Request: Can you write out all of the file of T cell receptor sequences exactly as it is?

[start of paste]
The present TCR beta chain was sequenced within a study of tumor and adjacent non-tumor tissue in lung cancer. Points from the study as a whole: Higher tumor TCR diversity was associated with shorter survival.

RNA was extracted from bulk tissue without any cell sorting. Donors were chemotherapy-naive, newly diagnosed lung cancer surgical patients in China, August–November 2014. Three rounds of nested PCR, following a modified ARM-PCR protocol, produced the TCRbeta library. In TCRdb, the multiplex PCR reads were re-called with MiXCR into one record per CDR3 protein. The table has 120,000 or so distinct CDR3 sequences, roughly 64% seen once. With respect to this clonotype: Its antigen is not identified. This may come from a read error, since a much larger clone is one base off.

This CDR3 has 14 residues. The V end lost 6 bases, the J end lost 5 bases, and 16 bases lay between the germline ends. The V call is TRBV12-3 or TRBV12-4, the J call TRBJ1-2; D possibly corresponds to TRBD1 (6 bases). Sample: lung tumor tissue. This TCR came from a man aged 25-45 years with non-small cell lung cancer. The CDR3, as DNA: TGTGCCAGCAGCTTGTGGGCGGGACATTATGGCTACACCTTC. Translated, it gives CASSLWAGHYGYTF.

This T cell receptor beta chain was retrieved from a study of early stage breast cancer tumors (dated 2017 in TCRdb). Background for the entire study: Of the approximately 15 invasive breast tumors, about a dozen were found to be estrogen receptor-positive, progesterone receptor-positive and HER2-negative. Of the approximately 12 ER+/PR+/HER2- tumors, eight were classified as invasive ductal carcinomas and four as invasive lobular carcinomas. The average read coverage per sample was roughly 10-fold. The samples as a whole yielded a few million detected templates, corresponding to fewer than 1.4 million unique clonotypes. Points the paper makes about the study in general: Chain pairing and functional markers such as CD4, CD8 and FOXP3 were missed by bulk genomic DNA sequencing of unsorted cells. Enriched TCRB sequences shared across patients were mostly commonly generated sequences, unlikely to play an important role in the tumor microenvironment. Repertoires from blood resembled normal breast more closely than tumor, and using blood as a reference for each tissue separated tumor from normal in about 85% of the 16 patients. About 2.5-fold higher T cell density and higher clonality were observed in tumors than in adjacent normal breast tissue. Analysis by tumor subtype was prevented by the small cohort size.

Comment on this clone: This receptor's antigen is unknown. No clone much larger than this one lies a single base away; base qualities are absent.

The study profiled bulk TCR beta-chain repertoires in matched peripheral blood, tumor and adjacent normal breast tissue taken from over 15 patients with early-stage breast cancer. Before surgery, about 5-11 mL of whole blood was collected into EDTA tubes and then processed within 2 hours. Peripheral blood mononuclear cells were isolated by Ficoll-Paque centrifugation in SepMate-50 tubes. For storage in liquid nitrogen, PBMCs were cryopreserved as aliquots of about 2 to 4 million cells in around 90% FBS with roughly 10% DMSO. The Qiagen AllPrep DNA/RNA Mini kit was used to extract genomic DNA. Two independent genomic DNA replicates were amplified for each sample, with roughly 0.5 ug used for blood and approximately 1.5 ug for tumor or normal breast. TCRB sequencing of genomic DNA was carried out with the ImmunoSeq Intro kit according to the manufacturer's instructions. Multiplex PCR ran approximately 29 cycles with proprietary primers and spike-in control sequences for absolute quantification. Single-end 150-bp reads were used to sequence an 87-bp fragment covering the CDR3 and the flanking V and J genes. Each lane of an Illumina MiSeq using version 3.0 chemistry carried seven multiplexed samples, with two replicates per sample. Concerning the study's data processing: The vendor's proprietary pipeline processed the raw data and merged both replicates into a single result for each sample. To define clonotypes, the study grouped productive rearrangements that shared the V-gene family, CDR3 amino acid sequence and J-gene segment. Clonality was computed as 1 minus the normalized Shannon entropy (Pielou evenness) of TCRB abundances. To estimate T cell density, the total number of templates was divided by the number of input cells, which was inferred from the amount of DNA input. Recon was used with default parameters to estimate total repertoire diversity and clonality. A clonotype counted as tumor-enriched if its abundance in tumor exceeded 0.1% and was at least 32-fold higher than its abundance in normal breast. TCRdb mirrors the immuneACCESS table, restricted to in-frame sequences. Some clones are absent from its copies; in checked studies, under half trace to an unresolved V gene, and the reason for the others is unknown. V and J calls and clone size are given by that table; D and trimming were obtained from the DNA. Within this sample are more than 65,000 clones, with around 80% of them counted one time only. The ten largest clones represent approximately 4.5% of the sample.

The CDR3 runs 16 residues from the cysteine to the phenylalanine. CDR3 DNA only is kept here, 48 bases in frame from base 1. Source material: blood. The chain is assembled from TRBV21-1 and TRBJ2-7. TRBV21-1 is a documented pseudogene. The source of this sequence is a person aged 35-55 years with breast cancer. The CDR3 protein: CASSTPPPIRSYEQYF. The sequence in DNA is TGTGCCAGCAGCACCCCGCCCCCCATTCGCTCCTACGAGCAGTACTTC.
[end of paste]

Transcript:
The present TCR beta chain was sequenced within a study of tumor and adjacent non-tumor tissue in lung cancer. Points from the study as a whole: Higher tumor TCR diversity was associated with shorter survival.

RNA was extracted from bulk tissue without any cell sorting. Donors were chemotherapy-naive, newly diagnosed lung cancer surgical patients in China, August–November 2014. Three rounds of nested PCR, following a modified ARM-PCR protocol, produced the TCRbeta library. In TCRdb, the multiplex PCR reads were re-called with MiXCR into one record per CDR3 protein. The table has 120,000 or so distinct CDR3 sequences, roughly 64% seen once. With respect to this clonotype: Its antigen is not identified. This may come from a read error, since a much larger clone is one base off.

This CDR3 has 14 residues. The V end lost 6 bases, the J end lost 5 bases, and 16 bases lay between the germline ends. The V call is TRBV12-3 or TRBV12-4, the J call TRBJ1-2; D possibly corresponds to TRBD1 (6 bases). Sample: lung tumor tissue. This TCR came from a man aged 25-45 years with non-small cell lung cancer. The CDR3, as DNA: TGTGCCAGCAGCTTGTGGGCGGGACATTATGGCTACACCTTC. Translated, it gives CASSLWAGHYGYTF.

This T cell receptor beta chain was retrieved from a study of early stage breast cancer tumors (dated 2017 in TCRdb). Background for the entire study: Of the approximately 15 invasive breast tumors, about a dozen were found to be estrogen receptor-positive, progesterone receptor-positive and HER2-negative. Of the approximately 12 ER+/PR+/HER2- tumors, eight were classified as invasive ductal carcinomas and four as invasive lobular carcinomas. The average read coverage per sample was roughly 10-fold. The samples as a whole yielded a few million detected templates, corresponding to fewer than 1.4 million unique clonotypes. Points the paper makes about the study in general: Chain pairing and functional markers such as CD4, CD8 and FOXP3 were missed by bulk genomic DNA sequencing of unsorted cells. Enriched TCRB sequences shared across patients were mostly commonly generated sequences, unlikely to play an important role in the tumor microenvironment. Repertoires from blood resembled normal breast more closely than tumor, and using blood as a reference for each tissue separated tumor from normal in about 85% of the 16 patients. About 2.5-fold higher T cell density and higher clonality were observed in tumors than in adjacent normal breast tissue. Analysis by tumor subtype was prevented by the small cohort size.

Comment on this clone: This receptor's antigen is unknown. No clone much larger than this one lies a single base away; base qualities are absent.

The study profiled bulk TCR beta-chain repertoires in matched peripheral blood, tumor and adjacent normal breast tissue taken from over 15 patients with early-stage breast cancer. Before surgery, about 5-11 mL of whole blood was collected into EDTA tubes and then processed within 2 hours. Peripheral blood mononuclear cells were isolated by Ficoll-Paque centrifugation in SepMate-50 tubes. For storage in liquid nitrogen, PBMCs were cryopreserved as aliquots of about 2 to 4 million cells in around 90% FBS with roughly 10% DMSO. The Qiagen AllPrep DNA/RNA Mini kit was used to extract genomic DNA. Two independent genomic DNA replicates were amplified for each sample, with roughly 0.5 ug used for blood and approximately 1.5 ug for tumor or normal breast. TCRB sequencing of genomic DNA was carried out with the ImmunoSeq Intro kit according to the manufacturer's instructions. Multiplex PCR ran approximately 29 cycles with proprietary primers and spike-in control sequences for absolute quantification. Single-end 150-bp reads were used to sequence an 87-bp fragment covering the CDR3 and the flanking V and J genes. Each lane of an Illumina MiSeq using version 3.0 chemistry carried seven multiplexed samples, with two replicates per sample. Concerning the study's data processing: The vendor's proprietary pipeline processed the raw data and merged both replicates into a single result for each sample. To define clonotypes, the study grouped productive rearrangements that shared the V-gene family, CDR3 amino acid sequence and J-gene segment. Clonality was computed as 1 minus the normalized Shannon entropy (Pielou evenness) of TCRB abundances. To estimate T cell density, the total number of templates was divided by the number of input cells, which was inferred from the amount of DNA input. Recon was used with default parameters to estimate total repertoire diversity and clonality. A clonotype counted as tumor-enriched if its abundance in tumor exceeded 0.1% and was at least 32-fold higher than its abundance in normal breast. TCRdb mirrors the immuneACCESS table, restricted to in-frame sequences. Some clones are absent from its copies; in checked studies, under half trace to an unresolved V gene, and the reason for the others is unknown. V and J calls and clone size are given by that table; D and trimming were obtained from the DNA. Within this sample are more than 65,000 clones, with around 80% of them counted one time only. The ten largest clones represent approximately 4.5% of the sample.

The CDR3 runs 16 residues from the cysteine to the phenylalanine. CDR3 DNA only is kept here, 48 bases in frame from base 1. Source material: blood. The chain is assembled from TRBV21-1 and TRBJ2-7. TRBV21-1 is a documented pseudogene. The source of this sequence is a person aged 35-55 years with breast cancer. The CDR3 protein: CASSTPPPIRSYEQYF. The sequence in DNA is TGTGCCAGCAGCACCCCGCCCCCCATTCGCTCCTACGAGCAGTACTTC.